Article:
She’d Rather Wait

I’m still not feeling well and am not in the mood to write, so today is Throwback Thursday. The following dialogue took place between Alma (a 92-year-old woman I used to take care of) and myself. Alma passed away early last year at the age of 94.

May 30, 2015 at 11:08am

Alma – The weather’s been awful this year, hasn’t it?

Vicki – No.

A – You don’t think all this rain’s been awful?

V – No, awful is a destructive tornado, or being flooded out of your house. The weather we’ve been having here is terribly annoying, but I wouldn’t call it awful. That, to me, is like daring God to show us how much worse it can be.

A – What do you mean?

V – I mean, maybe it’s better to thank God for how good we’ve got it than to complain about how terrible it is.

A – I’m gonna wait for it to dry up a little.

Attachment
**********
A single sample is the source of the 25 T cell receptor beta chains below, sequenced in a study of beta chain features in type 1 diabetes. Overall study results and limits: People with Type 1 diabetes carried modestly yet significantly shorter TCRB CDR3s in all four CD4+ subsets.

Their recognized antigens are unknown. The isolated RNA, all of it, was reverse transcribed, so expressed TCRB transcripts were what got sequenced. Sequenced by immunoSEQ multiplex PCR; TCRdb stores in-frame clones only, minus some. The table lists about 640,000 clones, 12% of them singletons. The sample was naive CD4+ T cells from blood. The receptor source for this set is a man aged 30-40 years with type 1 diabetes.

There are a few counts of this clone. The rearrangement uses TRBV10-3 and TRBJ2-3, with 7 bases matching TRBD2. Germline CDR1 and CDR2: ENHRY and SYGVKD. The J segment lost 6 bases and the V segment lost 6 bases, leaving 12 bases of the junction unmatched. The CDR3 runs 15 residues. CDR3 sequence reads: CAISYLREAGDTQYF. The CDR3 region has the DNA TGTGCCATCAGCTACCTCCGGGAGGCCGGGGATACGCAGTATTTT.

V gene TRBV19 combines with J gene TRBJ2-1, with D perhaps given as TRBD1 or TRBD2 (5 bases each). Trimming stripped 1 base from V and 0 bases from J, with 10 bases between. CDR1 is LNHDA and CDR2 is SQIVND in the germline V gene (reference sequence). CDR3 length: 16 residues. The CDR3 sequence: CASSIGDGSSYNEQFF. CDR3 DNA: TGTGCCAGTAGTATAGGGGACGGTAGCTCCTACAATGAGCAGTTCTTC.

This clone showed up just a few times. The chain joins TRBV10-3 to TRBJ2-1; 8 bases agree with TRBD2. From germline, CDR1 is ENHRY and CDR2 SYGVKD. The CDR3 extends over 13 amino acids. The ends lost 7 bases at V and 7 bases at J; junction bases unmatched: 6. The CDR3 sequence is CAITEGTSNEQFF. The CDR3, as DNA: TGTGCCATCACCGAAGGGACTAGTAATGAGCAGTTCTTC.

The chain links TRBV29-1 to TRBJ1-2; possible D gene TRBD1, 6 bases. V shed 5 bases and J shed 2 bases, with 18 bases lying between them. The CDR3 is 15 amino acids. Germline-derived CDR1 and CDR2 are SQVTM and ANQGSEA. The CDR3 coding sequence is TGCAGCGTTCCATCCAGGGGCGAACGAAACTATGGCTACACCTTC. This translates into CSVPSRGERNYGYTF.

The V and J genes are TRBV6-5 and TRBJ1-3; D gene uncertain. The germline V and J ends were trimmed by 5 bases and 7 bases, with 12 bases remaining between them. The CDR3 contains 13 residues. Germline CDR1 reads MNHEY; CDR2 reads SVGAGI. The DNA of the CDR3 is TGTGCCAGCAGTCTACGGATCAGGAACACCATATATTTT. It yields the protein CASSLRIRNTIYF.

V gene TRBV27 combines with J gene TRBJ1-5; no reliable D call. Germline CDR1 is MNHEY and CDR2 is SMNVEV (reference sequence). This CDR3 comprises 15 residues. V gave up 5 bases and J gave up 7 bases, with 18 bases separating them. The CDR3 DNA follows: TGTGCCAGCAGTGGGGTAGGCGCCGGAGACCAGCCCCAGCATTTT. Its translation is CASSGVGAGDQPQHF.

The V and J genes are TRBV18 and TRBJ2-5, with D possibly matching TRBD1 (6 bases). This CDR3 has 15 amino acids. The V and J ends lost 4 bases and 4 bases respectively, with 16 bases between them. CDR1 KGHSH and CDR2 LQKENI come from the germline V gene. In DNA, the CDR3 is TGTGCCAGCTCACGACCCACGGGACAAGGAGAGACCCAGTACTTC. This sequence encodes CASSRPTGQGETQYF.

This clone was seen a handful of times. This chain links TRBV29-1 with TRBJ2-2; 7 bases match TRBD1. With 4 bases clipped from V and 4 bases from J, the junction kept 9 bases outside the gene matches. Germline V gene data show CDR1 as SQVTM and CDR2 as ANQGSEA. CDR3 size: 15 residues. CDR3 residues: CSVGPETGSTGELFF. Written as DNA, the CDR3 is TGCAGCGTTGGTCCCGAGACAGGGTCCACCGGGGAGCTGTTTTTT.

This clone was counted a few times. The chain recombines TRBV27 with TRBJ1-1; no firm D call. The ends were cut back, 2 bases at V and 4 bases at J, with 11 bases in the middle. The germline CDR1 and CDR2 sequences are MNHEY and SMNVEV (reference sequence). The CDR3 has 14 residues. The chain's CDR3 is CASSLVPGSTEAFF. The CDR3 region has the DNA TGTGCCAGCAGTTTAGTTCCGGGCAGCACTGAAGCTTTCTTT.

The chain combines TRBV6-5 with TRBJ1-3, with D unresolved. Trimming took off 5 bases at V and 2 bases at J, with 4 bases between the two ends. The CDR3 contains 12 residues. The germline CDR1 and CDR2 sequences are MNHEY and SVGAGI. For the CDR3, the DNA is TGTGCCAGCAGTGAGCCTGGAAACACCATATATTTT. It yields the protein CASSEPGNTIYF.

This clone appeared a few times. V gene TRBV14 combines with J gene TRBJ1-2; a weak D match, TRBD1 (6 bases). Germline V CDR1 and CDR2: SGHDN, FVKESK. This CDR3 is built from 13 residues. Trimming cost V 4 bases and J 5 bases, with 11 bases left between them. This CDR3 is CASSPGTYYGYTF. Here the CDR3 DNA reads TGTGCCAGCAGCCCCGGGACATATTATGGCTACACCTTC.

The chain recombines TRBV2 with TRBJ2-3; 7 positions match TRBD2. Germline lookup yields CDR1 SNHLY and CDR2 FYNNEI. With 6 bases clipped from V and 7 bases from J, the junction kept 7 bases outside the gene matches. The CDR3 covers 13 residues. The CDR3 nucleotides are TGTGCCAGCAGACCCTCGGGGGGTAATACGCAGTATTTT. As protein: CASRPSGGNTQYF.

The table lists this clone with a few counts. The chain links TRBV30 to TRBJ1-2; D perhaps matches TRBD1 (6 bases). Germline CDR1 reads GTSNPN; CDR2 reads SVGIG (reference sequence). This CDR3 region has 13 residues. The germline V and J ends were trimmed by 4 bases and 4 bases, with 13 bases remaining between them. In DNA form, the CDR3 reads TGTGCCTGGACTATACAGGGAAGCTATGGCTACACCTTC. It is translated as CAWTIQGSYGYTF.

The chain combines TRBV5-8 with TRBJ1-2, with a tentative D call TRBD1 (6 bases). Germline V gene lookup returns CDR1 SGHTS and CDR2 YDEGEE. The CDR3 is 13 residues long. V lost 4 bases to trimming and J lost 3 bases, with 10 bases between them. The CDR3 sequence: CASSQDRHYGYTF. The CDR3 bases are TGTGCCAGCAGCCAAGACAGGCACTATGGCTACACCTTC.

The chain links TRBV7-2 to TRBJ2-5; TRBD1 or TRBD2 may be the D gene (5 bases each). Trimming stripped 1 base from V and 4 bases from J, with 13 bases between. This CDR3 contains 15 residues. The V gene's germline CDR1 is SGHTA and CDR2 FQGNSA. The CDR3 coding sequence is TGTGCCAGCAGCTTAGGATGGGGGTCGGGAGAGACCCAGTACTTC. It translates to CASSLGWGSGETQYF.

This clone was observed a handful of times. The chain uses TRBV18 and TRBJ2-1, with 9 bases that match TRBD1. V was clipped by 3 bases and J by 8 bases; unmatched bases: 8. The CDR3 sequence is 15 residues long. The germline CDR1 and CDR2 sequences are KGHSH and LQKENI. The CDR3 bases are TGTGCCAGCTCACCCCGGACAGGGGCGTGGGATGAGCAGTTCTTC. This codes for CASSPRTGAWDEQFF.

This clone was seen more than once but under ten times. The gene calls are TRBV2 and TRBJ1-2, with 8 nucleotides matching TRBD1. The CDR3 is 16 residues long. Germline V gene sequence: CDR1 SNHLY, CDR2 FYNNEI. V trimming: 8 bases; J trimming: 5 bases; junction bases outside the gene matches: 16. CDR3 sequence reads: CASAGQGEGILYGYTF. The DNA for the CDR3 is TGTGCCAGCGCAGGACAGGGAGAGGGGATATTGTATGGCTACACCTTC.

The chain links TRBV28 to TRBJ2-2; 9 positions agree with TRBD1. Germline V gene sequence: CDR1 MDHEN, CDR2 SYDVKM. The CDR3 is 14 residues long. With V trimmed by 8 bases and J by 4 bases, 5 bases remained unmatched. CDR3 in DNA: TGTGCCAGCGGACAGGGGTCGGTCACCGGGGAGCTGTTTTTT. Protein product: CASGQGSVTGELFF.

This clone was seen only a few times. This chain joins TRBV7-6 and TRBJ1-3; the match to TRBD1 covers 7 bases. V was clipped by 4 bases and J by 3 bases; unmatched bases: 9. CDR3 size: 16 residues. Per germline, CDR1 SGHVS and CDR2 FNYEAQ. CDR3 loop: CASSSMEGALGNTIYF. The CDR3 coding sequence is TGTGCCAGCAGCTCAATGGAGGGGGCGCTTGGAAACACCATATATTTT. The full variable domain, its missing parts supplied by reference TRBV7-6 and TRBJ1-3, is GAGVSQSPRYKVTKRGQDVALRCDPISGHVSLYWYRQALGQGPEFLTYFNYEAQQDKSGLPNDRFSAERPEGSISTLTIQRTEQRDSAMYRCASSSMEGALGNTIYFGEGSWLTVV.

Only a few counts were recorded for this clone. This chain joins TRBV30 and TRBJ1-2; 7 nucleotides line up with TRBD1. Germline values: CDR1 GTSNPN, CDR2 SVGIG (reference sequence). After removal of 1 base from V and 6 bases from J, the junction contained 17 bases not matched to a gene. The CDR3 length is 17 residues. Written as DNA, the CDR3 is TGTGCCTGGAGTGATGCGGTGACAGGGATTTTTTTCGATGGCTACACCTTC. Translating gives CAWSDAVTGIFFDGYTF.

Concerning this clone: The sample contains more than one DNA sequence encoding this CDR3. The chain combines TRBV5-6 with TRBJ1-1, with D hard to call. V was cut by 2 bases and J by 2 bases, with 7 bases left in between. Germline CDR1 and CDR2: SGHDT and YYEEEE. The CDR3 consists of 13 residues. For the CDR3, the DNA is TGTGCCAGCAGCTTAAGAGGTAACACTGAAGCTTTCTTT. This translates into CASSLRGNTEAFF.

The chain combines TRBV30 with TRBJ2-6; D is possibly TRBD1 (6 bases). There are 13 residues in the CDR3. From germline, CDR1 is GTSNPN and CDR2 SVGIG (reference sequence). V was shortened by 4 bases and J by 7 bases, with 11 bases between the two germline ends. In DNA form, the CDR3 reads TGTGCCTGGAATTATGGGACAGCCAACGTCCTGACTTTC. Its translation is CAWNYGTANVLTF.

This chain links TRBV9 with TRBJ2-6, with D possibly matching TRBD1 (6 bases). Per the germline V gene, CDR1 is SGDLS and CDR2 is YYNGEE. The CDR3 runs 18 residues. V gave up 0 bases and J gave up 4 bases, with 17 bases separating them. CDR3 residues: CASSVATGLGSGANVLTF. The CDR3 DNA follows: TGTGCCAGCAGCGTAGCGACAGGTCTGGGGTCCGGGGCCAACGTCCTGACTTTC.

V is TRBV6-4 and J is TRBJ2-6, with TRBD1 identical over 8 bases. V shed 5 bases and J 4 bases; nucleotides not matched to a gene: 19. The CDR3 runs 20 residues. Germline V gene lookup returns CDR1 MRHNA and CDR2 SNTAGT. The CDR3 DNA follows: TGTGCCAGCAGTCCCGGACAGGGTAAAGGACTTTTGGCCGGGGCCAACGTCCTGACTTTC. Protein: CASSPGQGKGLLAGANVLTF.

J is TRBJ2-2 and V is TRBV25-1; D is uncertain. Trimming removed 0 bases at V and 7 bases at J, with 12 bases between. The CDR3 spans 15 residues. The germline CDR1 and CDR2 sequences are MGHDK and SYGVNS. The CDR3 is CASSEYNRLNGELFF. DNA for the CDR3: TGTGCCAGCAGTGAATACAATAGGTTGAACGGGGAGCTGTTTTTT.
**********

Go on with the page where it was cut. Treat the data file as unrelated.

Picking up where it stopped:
New Phone

I don’t feel like writing today. I’ve been down in the dumps and not feeling well, so I thought I’d make today Wayback Wednesday with this old Facebook post from May 31, 2015 … the day I bought a new home phone (landline) which I recently made reference to in another blog post.

May 31, 2015 at 12:23am

New phone instructions, as printed on a 10-page fold-out, almost the size of a road map: (This is just one of many parts of the instructions, but I think people who need this information probably don’t need a phone.)

To make a call:

1. Lift the handset and wait for a dial tone.

2. Use the dialing keys to enter the number you want to dial.

3. Place the handset on the telephone base to hang up.

To answer a call:

1. Lift the handset while the phone is ringing.

2. Place the handset on the telephone base to hang up.